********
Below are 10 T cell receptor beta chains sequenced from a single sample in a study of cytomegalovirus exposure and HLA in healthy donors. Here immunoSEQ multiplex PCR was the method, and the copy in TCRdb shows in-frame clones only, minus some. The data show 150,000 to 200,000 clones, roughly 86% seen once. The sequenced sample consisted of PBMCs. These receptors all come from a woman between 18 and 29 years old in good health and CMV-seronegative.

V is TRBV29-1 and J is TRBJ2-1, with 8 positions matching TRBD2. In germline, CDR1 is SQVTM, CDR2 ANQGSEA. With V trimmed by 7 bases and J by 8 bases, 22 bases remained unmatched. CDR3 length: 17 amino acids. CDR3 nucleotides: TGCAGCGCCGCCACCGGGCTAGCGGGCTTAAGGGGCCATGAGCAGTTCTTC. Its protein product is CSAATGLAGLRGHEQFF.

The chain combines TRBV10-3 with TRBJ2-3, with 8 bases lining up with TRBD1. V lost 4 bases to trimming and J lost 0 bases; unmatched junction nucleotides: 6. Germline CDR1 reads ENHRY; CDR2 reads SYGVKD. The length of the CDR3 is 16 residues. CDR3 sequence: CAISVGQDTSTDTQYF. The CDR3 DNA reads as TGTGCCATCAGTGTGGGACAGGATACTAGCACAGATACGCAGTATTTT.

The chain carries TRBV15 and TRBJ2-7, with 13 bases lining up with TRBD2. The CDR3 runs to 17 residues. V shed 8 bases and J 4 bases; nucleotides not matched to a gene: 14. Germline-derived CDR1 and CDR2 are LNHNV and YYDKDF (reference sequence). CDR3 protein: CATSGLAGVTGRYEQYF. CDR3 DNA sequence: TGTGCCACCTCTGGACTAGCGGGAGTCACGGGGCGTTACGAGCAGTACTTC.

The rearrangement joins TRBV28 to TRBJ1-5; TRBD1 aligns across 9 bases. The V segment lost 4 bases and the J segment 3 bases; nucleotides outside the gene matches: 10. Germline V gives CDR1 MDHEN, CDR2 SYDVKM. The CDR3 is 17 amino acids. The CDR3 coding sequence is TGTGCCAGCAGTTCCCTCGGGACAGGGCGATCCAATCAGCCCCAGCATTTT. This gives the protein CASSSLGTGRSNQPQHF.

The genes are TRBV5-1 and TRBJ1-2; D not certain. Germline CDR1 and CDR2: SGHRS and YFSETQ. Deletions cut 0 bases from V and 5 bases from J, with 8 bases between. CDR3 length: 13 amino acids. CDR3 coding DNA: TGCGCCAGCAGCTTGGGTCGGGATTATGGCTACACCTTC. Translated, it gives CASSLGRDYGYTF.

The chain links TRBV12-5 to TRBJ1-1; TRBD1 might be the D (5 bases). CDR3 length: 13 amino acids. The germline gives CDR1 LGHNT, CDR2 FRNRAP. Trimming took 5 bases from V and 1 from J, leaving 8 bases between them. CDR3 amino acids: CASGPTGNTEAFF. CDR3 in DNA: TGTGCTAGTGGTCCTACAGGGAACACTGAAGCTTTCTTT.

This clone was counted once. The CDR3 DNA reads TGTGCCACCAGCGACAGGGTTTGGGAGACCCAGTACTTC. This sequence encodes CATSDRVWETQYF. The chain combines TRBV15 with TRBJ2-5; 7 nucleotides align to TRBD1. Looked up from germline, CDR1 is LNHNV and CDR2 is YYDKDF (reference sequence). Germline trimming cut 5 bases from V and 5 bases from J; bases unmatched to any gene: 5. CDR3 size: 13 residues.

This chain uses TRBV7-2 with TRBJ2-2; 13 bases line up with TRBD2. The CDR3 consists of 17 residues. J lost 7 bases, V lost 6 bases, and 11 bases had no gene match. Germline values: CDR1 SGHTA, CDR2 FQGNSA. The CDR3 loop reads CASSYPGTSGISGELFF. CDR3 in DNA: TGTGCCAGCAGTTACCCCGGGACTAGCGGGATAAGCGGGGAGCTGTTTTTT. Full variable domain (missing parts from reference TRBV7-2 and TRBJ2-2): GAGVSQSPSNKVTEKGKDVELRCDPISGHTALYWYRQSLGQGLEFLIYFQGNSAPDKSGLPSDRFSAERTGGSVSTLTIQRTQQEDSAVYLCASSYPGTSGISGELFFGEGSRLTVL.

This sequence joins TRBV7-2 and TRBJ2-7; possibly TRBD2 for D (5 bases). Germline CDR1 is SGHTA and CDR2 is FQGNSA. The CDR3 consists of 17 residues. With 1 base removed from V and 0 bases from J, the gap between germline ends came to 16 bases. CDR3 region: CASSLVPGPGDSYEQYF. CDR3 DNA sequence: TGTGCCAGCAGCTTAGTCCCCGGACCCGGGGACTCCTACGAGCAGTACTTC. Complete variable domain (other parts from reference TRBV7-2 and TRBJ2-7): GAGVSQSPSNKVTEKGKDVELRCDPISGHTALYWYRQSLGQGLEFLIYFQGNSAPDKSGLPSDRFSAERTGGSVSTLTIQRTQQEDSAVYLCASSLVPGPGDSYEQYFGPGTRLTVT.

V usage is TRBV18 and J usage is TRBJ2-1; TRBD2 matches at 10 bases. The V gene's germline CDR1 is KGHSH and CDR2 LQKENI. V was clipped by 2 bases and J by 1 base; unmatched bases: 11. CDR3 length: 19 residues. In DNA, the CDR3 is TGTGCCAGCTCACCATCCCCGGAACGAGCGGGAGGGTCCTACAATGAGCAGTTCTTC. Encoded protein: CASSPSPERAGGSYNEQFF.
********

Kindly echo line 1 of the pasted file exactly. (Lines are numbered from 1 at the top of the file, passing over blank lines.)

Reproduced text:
Below are 10 T cell receptor beta chains sequenced from a single sample in a study of cytomegalovirus exposure and HLA in healthy donors. Here immunoSEQ multiplex PCR was the method, and the copy in TCRdb shows in-frame clones only, minus some. The data show 150,000 to 200,000 clones, roughly 86% seen once. The sequenced sample consisted of PBMCs. These receptors all come from a woman between 18 and 29 years old in good health and CMV-seronegative.